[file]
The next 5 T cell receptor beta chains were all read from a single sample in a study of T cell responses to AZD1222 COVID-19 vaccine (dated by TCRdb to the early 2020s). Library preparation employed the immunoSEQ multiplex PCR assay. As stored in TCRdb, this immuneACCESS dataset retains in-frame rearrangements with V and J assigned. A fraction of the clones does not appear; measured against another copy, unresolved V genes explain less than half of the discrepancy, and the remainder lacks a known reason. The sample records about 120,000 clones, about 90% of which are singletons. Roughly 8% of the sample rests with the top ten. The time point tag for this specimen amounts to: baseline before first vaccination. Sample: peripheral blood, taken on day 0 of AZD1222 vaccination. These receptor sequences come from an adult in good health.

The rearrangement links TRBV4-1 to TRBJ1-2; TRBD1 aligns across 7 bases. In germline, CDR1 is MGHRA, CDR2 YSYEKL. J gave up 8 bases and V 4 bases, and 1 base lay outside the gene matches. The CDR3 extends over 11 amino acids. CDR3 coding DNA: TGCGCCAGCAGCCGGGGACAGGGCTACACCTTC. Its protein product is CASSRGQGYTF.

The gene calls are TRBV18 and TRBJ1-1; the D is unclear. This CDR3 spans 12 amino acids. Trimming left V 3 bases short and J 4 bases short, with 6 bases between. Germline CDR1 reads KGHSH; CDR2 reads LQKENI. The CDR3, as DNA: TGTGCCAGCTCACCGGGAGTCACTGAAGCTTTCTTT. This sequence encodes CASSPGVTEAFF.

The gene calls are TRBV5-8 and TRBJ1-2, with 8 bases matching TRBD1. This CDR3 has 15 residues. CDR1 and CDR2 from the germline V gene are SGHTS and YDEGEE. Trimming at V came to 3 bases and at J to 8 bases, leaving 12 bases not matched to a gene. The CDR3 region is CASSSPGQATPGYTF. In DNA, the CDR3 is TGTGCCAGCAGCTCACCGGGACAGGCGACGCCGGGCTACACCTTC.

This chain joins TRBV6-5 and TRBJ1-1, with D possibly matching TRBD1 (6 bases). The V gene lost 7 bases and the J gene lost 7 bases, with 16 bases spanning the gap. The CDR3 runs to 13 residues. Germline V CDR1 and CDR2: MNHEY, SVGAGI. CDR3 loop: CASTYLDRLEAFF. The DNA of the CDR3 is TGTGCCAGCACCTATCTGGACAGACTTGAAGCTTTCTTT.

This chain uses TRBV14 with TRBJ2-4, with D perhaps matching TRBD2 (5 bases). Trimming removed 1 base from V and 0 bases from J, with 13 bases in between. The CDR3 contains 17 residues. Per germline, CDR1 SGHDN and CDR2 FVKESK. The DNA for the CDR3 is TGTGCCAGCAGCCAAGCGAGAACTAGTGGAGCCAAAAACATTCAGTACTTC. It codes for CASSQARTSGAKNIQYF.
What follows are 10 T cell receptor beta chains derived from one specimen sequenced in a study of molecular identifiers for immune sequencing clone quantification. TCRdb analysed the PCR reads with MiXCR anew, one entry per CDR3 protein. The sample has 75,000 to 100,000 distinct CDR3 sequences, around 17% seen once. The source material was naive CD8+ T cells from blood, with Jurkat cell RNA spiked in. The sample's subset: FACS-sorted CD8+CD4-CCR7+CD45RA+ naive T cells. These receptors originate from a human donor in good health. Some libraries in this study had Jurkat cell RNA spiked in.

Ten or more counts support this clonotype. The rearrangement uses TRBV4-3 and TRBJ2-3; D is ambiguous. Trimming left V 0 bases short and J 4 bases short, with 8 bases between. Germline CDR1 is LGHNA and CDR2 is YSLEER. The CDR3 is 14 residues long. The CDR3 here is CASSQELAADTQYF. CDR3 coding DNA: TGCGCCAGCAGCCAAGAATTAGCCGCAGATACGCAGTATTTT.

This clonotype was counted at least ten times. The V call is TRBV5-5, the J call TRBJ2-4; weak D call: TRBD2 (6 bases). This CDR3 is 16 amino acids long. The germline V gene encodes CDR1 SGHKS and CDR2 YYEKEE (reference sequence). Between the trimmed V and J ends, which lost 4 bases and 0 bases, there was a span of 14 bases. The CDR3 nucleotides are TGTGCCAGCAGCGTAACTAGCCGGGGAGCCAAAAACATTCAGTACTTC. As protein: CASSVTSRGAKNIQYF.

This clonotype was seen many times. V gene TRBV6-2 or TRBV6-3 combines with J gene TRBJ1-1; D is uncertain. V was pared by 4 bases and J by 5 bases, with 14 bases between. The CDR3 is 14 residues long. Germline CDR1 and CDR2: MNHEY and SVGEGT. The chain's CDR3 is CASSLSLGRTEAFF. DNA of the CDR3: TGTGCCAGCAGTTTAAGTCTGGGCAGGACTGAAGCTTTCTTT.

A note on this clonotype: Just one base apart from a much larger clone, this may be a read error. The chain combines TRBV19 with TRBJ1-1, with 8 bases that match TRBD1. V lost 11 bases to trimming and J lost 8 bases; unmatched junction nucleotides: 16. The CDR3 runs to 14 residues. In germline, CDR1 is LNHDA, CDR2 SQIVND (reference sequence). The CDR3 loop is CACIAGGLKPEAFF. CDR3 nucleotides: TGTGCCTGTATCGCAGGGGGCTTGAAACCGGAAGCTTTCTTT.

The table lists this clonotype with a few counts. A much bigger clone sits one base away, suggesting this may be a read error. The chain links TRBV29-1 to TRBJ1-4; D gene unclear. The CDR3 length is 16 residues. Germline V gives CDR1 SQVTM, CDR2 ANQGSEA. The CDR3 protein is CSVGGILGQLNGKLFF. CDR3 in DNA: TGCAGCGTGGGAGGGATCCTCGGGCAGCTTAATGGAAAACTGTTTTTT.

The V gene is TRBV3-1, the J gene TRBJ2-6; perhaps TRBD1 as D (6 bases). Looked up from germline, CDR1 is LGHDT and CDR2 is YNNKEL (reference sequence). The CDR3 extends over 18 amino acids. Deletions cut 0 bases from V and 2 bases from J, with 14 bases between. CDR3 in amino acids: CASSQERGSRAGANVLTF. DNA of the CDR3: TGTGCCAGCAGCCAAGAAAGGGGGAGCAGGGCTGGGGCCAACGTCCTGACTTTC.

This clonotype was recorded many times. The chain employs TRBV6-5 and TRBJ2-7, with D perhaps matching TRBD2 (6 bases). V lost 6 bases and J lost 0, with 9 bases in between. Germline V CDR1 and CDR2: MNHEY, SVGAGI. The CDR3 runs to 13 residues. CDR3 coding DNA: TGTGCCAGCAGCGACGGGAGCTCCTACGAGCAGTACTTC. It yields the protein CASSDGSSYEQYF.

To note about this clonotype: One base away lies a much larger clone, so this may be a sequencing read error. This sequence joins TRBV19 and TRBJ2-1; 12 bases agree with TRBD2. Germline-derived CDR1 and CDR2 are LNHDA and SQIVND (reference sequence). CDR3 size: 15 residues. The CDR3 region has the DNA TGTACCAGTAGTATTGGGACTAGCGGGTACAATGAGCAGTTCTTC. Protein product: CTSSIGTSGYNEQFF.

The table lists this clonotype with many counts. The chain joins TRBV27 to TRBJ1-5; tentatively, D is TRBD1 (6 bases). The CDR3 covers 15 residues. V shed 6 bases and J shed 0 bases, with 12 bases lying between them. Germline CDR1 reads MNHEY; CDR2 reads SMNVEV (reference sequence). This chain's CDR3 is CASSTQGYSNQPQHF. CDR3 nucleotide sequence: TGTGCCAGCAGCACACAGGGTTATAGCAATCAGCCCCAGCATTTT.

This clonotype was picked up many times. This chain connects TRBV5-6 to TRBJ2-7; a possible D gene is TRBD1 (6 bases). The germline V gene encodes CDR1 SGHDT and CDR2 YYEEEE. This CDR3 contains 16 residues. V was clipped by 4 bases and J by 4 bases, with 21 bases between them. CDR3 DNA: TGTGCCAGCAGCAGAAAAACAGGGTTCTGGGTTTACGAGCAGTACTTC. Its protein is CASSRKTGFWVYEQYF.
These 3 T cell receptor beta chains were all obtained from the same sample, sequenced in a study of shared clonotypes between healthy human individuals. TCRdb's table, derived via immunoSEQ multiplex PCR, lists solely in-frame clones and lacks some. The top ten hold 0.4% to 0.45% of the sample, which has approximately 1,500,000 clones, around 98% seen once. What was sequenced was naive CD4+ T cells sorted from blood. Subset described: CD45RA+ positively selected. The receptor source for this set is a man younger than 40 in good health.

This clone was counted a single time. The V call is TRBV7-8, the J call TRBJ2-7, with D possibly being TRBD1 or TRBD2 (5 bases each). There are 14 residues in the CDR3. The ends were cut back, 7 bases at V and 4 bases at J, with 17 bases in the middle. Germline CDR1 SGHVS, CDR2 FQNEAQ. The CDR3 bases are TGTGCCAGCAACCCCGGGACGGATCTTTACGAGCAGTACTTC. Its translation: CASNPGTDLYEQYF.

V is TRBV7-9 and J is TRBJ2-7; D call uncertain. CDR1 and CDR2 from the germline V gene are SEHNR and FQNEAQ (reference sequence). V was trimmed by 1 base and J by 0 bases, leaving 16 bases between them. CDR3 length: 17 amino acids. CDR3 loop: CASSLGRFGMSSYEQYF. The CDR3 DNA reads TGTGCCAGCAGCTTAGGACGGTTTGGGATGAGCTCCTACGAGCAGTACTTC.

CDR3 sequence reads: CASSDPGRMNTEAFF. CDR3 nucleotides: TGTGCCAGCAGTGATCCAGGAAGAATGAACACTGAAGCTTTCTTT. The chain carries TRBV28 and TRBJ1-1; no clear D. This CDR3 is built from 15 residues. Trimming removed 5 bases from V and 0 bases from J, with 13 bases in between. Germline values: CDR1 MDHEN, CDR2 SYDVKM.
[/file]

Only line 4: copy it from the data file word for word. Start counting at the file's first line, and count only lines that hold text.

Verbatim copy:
The gene calls are TRBV5-8 and TRBJ1-2, with 8 bases matching TRBD1. This CDR3 has 15 residues. CDR1 and CDR2 from the germline V gene are SGHTS and YDEGEE. Trimming at V came to 3 bases and at J to 8 bases, leaving 12 bases not matched to a gene. The CDR3 region is CASSSPGQATPGYTF. In DNA, the CDR3 is TGTGCCAGCAGCTCACCGGGACAGGCGACGCCGGGCTACACCTTC.